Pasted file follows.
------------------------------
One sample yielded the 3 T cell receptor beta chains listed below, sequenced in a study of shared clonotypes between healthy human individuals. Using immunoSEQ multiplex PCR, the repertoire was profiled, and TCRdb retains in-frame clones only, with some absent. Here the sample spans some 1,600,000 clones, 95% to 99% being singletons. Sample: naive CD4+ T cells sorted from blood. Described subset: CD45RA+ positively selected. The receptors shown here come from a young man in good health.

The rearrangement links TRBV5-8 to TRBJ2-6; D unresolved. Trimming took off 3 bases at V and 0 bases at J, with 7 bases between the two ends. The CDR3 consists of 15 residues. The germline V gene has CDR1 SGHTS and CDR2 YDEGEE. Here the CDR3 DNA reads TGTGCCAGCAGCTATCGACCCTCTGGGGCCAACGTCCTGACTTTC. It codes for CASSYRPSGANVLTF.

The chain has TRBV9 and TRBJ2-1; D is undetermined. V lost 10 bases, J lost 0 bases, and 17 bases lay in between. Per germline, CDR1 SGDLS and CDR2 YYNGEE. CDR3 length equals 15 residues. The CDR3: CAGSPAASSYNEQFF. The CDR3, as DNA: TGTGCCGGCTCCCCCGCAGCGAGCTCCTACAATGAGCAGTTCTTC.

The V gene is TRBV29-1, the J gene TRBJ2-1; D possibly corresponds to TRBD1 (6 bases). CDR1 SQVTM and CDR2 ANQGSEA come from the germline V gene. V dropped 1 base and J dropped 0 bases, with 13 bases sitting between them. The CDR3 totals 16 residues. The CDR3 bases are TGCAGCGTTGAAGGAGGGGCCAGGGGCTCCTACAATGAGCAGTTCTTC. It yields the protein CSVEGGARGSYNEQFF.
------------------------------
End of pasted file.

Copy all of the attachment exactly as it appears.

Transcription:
One sample yielded the 3 T cell receptor beta chains listed below, sequenced in a study of shared clonotypes between healthy human individuals. Using immunoSEQ multiplex PCR, the repertoire was profiled, and TCRdb retains in-frame clones only, with some absent. Here the sample spans some 1,600,000 clones, 95% to 99% being singletons. Sample: naive CD4+ T cells sorted from blood. Described subset: CD45RA+ positively selected. The receptors shown here come from a young man in good health.

The rearrangement links TRBV5-8 to TRBJ2-6; D unresolved. Trimming took off 3 bases at V and 0 bases at J, with 7 bases between the two ends. The CDR3 consists of 15 residues. The germline V gene has CDR1 SGHTS and CDR2 YDEGEE. Here the CDR3 DNA reads TGTGCCAGCAGCTATCGACCCTCTGGGGCCAACGTCCTGACTTTC. It codes for CASSYRPSGANVLTF.

The chain has TRBV9 and TRBJ2-1; D is undetermined. V lost 10 bases, J lost 0 bases, and 17 bases lay in between. Per germline, CDR1 SGDLS and CDR2 YYNGEE. CDR3 length equals 15 residues. The CDR3: CAGSPAASSYNEQFF. The CDR3, as DNA: TGTGCCGGCTCCCCCGCAGCGAGCTCCTACAATGAGCAGTTCTTC.

The V gene is TRBV29-1, the J gene TRBJ2-1; D possibly corresponds to TRBD1 (6 bases). CDR1 SQVTM and CDR2 ANQGSEA come from the germline V gene. V dropped 1 base and J dropped 0 bases, with 13 bases sitting between them. The CDR3 totals 16 residues. The CDR3 bases are TGCAGCGTTGAAGGAGGGGCCAGGGGCTCCTACAATGAGCAGTTCTTC. It yields the protein CSVEGGARGSYNEQFF.